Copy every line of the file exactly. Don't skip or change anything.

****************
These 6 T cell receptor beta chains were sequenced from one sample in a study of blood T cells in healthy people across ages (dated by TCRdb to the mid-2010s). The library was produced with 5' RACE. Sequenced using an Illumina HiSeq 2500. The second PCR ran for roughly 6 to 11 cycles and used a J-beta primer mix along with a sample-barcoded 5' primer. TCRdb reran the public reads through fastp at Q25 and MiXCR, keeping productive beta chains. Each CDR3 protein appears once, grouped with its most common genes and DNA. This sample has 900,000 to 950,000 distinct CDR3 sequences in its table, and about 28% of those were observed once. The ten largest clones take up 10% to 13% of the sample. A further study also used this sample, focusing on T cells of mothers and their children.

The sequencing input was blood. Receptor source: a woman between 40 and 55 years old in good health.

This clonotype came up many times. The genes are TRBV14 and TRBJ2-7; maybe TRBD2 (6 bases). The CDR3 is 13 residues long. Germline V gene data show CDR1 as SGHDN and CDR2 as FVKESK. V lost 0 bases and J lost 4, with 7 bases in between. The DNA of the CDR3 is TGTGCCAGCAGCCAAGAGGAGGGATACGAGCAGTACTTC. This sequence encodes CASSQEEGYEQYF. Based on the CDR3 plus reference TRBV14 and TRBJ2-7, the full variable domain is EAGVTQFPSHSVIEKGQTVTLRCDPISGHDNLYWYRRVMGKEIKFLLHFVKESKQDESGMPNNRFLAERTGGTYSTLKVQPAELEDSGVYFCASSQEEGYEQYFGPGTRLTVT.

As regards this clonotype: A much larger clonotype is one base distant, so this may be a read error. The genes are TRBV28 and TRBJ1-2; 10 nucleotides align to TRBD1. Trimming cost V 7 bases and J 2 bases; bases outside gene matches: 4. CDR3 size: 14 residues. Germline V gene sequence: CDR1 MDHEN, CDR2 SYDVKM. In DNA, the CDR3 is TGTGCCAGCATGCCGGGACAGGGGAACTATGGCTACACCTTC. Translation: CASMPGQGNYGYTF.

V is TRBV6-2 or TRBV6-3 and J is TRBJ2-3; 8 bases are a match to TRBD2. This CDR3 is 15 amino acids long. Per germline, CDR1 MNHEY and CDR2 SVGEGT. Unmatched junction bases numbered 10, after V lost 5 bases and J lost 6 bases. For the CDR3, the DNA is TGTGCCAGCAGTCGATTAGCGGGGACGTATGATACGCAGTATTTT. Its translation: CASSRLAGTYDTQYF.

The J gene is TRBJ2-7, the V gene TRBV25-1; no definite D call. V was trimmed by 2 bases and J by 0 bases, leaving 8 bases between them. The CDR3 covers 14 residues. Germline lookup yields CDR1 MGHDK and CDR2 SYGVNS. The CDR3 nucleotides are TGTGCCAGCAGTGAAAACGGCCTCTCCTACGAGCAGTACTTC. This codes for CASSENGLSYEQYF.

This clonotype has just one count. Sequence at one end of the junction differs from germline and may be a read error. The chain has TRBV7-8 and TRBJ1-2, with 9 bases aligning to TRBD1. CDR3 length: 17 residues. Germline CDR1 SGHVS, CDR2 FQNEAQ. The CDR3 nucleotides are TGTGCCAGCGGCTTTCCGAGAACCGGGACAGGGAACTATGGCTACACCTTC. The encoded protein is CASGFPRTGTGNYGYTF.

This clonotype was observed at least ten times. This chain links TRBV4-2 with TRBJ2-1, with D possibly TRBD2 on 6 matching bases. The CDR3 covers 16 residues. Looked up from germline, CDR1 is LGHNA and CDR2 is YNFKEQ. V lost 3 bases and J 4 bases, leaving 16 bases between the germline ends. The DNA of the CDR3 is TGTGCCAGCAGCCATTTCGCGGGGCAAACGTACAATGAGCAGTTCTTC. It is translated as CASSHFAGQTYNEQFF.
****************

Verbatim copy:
These 6 T cell receptor beta chains were sequenced from one sample in a study of blood T cells in healthy people across ages (dated by TCRdb to the mid-2010s). The library was produced with 5' RACE. Sequenced using an Illumina HiSeq 2500. The second PCR ran for roughly 6 to 11 cycles and used a J-beta primer mix along with a sample-barcoded 5' primer. TCRdb reran the public reads through fastp at Q25 and MiXCR, keeping productive beta chains. Each CDR3 protein appears once, grouped with its most common genes and DNA. This sample has 900,000 to 950,000 distinct CDR3 sequences in its table, and about 28% of those were observed once. The ten largest clones take up 10% to 13% of the sample. A further study also used this sample, focusing on T cells of mothers and their children.

The sequencing input was blood. Receptor source: a woman between 40 and 55 years old in good health.

This clonotype came up many times. The genes are TRBV14 and TRBJ2-7; maybe TRBD2 (6 bases). The CDR3 is 13 residues long. Germline V gene data show CDR1 as SGHDN and CDR2 as FVKESK. V lost 0 bases and J lost 4, with 7 bases in between. The DNA of the CDR3 is TGTGCCAGCAGCCAAGAGGAGGGATACGAGCAGTACTTC. This sequence encodes CASSQEEGYEQYF. Based on the CDR3 plus reference TRBV14 and TRBJ2-7, the full variable domain is EAGVTQFPSHSVIEKGQTVTLRCDPISGHDNLYWYRRVMGKEIKFLLHFVKESKQDESGMPNNRFLAERTGGTYSTLKVQPAELEDSGVYFCASSQEEGYEQYFGPGTRLTVT.

As regards this clonotype: A much larger clonotype is one base distant, so this may be a read error. The genes are TRBV28 and TRBJ1-2; 10 nucleotides align to TRBD1. Trimming cost V 7 bases and J 2 bases; bases outside gene matches: 4. CDR3 size: 14 residues. Germline V gene sequence: CDR1 MDHEN, CDR2 SYDVKM. In DNA, the CDR3 is TGTGCCAGCATGCCGGGACAGGGGAACTATGGCTACACCTTC. Translation: CASMPGQGNYGYTF.

V is TRBV6-2 or TRBV6-3 and J is TRBJ2-3; 8 bases are a match to TRBD2. This CDR3 is 15 amino acids long. Per germline, CDR1 MNHEY and CDR2 SVGEGT. Unmatched junction bases numbered 10, after V lost 5 bases and J lost 6 bases. For the CDR3, the DNA is TGTGCCAGCAGTCGATTAGCGGGGACGTATGATACGCAGTATTTT. Its translation: CASSRLAGTYDTQYF.

The J gene is TRBJ2-7, the V gene TRBV25-1; no definite D call. V was trimmed by 2 bases and J by 0 bases, leaving 8 bases between them. The CDR3 covers 14 residues. Germline lookup yields CDR1 MGHDK and CDR2 SYGVNS. The CDR3 nucleotides are TGTGCCAGCAGTGAAAACGGCCTCTCCTACGAGCAGTACTTC. This codes for CASSENGLSYEQYF.

This clonotype has just one count. Sequence at one end of the junction differs from germline and may be a read error. The chain has TRBV7-8 and TRBJ1-2, with 9 bases aligning to TRBD1. CDR3 length: 17 residues. Germline CDR1 SGHVS, CDR2 FQNEAQ. The CDR3 nucleotides are TGTGCCAGCGGCTTTCCGAGAACCGGGACAGGGAACTATGGCTACACCTTC. The encoded protein is CASGFPRTGTGNYGYTF.

This clonotype was observed at least ten times. This chain links TRBV4-2 with TRBJ2-1, with D possibly TRBD2 on 6 matching bases. The CDR3 covers 16 residues. Looked up from germline, CDR1 is LGHNA and CDR2 is YNFKEQ. V lost 3 bases and J 4 bases, leaving 16 bases between the germline ends. The DNA of the CDR3 is TGTGCCAGCAGCCATTTCGCGGGGCAAACGTACAATGAGCAGTTCTTC. It is translated as CASSHFAGQTYNEQFF.